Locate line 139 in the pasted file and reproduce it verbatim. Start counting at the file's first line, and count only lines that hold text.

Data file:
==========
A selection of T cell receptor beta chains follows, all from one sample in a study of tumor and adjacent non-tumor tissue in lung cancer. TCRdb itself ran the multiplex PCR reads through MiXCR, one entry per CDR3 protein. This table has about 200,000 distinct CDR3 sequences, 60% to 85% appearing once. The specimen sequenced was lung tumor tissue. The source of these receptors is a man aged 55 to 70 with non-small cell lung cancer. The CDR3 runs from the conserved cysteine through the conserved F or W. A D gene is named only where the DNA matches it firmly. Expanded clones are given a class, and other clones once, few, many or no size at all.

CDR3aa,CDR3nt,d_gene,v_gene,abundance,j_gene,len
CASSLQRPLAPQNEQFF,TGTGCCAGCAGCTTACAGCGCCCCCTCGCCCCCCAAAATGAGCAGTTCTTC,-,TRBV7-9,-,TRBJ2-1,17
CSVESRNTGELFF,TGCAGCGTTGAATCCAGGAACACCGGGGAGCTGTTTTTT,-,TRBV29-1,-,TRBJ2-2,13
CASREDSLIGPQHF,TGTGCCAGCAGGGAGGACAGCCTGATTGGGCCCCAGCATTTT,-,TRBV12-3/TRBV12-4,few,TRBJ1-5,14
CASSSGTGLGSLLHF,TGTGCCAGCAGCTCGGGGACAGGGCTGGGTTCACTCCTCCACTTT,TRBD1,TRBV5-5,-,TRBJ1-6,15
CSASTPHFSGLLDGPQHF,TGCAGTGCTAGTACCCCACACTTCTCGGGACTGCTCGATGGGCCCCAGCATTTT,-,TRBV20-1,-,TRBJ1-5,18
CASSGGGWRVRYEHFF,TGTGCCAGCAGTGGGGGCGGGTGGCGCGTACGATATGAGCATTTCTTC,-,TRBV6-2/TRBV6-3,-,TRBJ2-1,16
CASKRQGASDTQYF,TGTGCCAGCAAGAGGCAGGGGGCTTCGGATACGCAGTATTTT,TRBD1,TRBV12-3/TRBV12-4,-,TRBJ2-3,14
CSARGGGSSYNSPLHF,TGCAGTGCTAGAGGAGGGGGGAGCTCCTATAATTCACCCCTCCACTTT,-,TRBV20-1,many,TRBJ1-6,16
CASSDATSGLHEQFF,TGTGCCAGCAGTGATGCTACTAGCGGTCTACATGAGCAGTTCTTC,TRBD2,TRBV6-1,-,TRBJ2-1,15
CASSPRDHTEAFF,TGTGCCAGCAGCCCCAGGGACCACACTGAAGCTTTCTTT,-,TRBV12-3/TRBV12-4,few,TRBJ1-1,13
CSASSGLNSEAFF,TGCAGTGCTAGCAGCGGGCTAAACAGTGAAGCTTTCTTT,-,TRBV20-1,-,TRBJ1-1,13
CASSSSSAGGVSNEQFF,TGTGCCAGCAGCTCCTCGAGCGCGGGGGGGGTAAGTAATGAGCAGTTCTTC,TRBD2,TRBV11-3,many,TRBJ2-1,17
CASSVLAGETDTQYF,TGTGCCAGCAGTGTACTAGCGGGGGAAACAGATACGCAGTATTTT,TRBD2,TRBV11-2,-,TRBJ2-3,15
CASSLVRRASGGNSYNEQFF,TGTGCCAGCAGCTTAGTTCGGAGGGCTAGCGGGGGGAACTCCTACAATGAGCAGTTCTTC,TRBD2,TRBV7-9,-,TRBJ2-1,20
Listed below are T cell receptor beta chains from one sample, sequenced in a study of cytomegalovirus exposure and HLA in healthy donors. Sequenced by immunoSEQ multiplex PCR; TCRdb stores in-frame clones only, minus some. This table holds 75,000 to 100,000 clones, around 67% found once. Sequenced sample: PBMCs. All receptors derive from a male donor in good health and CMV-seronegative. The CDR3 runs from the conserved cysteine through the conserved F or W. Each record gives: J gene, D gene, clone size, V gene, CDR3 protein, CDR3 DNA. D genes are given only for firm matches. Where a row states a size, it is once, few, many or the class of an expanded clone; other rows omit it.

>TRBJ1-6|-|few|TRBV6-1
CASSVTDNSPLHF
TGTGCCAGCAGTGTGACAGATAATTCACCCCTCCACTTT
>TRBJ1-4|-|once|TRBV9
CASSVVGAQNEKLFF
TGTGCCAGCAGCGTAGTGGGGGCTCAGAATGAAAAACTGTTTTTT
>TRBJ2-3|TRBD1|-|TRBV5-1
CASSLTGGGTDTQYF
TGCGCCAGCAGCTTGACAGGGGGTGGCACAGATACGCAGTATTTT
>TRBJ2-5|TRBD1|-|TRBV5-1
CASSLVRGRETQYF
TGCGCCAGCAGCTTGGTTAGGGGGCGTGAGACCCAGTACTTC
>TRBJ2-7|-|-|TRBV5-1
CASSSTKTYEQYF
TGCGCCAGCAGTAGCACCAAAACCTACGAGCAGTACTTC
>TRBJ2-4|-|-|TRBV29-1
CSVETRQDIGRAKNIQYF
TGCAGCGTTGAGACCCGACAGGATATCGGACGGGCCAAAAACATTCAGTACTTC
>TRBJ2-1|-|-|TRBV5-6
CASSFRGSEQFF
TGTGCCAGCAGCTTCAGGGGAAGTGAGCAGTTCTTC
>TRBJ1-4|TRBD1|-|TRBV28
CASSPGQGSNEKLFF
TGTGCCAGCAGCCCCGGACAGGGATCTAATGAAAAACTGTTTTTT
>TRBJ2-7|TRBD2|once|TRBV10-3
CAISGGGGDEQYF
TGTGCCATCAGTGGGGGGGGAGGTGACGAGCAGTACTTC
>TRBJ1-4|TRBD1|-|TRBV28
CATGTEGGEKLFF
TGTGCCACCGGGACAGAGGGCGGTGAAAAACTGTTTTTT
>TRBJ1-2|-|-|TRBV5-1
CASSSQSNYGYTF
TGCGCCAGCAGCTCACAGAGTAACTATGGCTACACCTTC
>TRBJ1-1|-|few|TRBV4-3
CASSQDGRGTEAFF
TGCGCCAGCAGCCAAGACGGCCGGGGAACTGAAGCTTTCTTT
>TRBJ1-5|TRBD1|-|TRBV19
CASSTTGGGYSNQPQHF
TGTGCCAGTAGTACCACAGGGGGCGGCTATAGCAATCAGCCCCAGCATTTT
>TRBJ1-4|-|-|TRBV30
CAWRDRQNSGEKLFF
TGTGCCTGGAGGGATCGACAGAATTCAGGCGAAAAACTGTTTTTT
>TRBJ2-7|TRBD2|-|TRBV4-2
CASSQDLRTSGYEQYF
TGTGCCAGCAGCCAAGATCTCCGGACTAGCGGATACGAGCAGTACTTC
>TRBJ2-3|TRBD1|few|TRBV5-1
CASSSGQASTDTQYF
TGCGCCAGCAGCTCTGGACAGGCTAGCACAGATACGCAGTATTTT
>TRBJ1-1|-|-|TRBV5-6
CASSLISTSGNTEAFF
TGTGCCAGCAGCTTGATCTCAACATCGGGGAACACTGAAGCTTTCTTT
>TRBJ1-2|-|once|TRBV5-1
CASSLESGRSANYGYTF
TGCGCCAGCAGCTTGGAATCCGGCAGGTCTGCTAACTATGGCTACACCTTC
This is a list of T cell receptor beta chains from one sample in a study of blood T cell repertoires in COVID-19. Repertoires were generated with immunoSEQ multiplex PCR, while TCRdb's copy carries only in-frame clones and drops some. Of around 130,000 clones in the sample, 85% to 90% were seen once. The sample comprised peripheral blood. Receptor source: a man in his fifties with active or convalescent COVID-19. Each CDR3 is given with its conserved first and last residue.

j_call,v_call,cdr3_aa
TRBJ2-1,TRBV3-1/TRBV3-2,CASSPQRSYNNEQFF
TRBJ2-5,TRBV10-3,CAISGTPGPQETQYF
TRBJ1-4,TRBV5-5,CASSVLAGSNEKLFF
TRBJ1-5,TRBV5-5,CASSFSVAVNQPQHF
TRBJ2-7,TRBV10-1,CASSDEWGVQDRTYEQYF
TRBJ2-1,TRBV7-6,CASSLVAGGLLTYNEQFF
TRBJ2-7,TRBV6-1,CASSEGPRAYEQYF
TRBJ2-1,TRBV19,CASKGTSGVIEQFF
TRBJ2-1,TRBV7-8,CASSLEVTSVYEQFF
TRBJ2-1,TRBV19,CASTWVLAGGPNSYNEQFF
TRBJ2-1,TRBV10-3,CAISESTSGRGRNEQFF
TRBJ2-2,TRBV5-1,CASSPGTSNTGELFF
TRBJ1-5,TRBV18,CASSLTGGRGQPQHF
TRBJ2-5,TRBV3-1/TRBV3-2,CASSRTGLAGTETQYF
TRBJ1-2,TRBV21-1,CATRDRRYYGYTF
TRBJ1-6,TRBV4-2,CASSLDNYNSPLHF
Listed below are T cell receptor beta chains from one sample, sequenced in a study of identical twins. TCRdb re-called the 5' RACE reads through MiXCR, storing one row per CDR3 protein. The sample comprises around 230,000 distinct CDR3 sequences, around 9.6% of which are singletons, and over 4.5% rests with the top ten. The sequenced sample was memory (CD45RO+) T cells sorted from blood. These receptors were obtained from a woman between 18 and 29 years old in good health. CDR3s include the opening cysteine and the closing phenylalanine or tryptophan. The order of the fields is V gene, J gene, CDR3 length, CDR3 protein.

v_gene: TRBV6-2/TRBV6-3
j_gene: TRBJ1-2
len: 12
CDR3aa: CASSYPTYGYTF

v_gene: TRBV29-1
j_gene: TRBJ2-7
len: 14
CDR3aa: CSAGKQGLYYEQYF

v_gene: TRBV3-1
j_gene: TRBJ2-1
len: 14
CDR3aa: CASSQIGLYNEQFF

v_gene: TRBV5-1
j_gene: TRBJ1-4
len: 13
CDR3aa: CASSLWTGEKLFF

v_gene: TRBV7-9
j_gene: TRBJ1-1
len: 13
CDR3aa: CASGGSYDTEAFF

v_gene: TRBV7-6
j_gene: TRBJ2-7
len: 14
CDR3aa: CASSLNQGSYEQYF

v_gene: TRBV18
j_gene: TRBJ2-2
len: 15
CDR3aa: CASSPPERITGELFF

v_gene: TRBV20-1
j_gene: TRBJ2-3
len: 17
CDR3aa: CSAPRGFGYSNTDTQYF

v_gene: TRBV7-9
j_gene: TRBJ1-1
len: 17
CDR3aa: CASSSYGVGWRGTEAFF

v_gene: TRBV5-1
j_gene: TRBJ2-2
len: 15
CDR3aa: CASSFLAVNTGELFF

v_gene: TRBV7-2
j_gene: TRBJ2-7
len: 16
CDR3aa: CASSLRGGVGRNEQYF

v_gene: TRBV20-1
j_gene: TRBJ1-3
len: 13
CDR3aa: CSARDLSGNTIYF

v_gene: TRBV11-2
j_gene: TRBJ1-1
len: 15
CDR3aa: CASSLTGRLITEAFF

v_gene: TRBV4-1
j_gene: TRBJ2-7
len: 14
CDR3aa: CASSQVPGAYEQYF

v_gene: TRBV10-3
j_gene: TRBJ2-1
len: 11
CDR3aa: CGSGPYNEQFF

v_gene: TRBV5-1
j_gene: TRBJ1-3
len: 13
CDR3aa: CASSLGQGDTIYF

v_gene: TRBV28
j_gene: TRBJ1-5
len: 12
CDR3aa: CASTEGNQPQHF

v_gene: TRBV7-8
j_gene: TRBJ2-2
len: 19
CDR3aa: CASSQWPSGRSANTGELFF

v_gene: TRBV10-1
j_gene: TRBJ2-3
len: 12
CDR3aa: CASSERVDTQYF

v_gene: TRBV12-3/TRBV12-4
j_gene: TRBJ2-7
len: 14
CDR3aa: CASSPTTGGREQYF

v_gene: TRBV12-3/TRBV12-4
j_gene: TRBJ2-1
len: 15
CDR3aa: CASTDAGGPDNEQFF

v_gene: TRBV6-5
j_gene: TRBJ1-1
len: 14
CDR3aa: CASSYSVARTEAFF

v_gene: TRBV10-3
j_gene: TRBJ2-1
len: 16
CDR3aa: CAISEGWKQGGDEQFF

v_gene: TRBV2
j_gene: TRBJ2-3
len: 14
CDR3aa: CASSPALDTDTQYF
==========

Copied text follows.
v_gene: TRBV11-2